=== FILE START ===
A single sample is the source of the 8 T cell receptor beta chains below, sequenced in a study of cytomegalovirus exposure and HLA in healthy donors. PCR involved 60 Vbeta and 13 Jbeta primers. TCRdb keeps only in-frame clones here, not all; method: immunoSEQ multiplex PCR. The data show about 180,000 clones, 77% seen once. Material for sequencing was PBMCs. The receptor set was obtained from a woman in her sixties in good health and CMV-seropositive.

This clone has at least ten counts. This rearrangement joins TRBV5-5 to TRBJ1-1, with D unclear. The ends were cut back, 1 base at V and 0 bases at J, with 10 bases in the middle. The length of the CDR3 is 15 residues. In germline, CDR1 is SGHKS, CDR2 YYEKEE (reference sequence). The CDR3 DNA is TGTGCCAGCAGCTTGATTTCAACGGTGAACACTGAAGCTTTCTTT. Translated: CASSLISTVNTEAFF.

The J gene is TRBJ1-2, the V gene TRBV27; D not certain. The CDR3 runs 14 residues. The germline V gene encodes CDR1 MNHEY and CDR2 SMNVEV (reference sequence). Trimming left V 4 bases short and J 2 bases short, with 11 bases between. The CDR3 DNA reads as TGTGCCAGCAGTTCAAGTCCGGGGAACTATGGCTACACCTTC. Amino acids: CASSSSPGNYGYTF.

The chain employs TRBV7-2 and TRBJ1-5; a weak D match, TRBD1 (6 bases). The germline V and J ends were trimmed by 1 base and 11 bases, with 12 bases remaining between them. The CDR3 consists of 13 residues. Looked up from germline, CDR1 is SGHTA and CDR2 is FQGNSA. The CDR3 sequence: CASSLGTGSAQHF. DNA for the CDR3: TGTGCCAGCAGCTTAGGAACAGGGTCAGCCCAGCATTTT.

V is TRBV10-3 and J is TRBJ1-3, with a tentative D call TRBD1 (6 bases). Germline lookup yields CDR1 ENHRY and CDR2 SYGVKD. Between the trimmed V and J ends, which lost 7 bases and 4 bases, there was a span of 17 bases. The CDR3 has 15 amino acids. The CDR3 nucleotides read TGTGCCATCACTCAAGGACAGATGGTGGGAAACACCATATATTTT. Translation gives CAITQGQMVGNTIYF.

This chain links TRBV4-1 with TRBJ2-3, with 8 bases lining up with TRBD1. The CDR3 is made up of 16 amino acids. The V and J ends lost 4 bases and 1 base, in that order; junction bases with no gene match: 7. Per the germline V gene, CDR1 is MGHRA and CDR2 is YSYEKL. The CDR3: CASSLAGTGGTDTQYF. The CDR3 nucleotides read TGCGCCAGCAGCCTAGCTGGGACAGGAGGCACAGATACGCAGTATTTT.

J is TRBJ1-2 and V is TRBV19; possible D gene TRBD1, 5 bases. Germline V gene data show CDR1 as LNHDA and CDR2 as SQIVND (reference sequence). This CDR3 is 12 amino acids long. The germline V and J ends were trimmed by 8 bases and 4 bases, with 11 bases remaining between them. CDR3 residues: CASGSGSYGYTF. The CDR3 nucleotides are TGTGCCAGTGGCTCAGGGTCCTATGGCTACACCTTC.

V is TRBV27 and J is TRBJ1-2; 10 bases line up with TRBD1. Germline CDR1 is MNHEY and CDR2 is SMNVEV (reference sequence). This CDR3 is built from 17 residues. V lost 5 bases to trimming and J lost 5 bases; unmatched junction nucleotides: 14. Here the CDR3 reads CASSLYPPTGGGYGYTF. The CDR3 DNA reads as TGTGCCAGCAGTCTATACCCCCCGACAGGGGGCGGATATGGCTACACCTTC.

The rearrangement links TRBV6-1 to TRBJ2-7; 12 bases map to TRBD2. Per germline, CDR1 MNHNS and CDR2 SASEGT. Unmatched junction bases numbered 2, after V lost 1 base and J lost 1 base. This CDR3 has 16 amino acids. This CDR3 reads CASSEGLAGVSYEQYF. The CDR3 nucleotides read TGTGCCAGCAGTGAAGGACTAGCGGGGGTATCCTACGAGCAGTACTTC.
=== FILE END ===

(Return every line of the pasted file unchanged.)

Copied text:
A single sample is the source of the 8 T cell receptor beta chains below, sequenced in a study of cytomegalovirus exposure and HLA in healthy donors. PCR involved 60 Vbeta and 13 Jbeta primers. TCRdb keeps only in-frame clones here, not all; method: immunoSEQ multiplex PCR. The data show about 180,000 clones, 77% seen once. Material for sequencing was PBMCs. The receptor set was obtained from a woman in her sixties in good health and CMV-seropositive.

This clone has at least ten counts. This rearrangement joins TRBV5-5 to TRBJ1-1, with D unclear. The ends were cut back, 1 base at V and 0 bases at J, with 10 bases in the middle. The length of the CDR3 is 15 residues. In germline, CDR1 is SGHKS, CDR2 YYEKEE (reference sequence). The CDR3 DNA is TGTGCCAGCAGCTTGATTTCAACGGTGAACACTGAAGCTTTCTTT. Translated: CASSLISTVNTEAFF.

The J gene is TRBJ1-2, the V gene TRBV27; D not certain. The CDR3 runs 14 residues. The germline V gene encodes CDR1 MNHEY and CDR2 SMNVEV (reference sequence). Trimming left V 4 bases short and J 2 bases short, with 11 bases between. The CDR3 DNA reads as TGTGCCAGCAGTTCAAGTCCGGGGAACTATGGCTACACCTTC. Amino acids: CASSSSPGNYGYTF.

The chain employs TRBV7-2 and TRBJ1-5; a weak D match, TRBD1 (6 bases). The germline V and J ends were trimmed by 1 base and 11 bases, with 12 bases remaining between them. The CDR3 consists of 13 residues. Looked up from germline, CDR1 is SGHTA and CDR2 is FQGNSA. The CDR3 sequence: CASSLGTGSAQHF. DNA for the CDR3: TGTGCCAGCAGCTTAGGAACAGGGTCAGCCCAGCATTTT.

V is TRBV10-3 and J is TRBJ1-3, with a tentative D call TRBD1 (6 bases). Germline lookup yields CDR1 ENHRY and CDR2 SYGVKD. Between the trimmed V and J ends, which lost 7 bases and 4 bases, there was a span of 17 bases. The CDR3 has 15 amino acids. The CDR3 nucleotides read TGTGCCATCACTCAAGGACAGATGGTGGGAAACACCATATATTTT. Translation gives CAITQGQMVGNTIYF.

This chain links TRBV4-1 with TRBJ2-3, with 8 bases lining up with TRBD1. The CDR3 is made up of 16 amino acids. The V and J ends lost 4 bases and 1 base, in that order; junction bases with no gene match: 7. Per the germline V gene, CDR1 is MGHRA and CDR2 is YSYEKL. The CDR3: CASSLAGTGGTDTQYF. The CDR3 nucleotides read TGCGCCAGCAGCCTAGCTGGGACAGGAGGCACAGATACGCAGTATTTT.

J is TRBJ1-2 and V is TRBV19; possible D gene TRBD1, 5 bases. Germline V gene data show CDR1 as LNHDA and CDR2 as SQIVND (reference sequence). This CDR3 is 12 amino acids long. The germline V and J ends were trimmed by 8 bases and 4 bases, with 11 bases remaining between them. CDR3 residues: CASGSGSYGYTF. The CDR3 nucleotides are TGTGCCAGTGGCTCAGGGTCCTATGGCTACACCTTC.

V is TRBV27 and J is TRBJ1-2; 10 bases line up with TRBD1. Germline CDR1 is MNHEY and CDR2 is SMNVEV (reference sequence). This CDR3 is built from 17 residues. V lost 5 bases to trimming and J lost 5 bases; unmatched junction nucleotides: 14. Here the CDR3 reads CASSLYPPTGGGYGYTF. The CDR3 DNA reads as TGTGCCAGCAGTCTATACCCCCCGACAGGGGGCGGATATGGCTACACCTTC.

The rearrangement links TRBV6-1 to TRBJ2-7; 12 bases map to TRBD2. Per germline, CDR1 MNHNS and CDR2 SASEGT. Unmatched junction bases numbered 2, after V lost 1 base and J lost 1 base. This CDR3 has 16 amino acids. This CDR3 reads CASSEGLAGVSYEQYF. The CDR3 nucleotides read TGTGCCAGCAGTGAAGGACTAGCGGGGGTATCCTACGAGCAGTACTTC.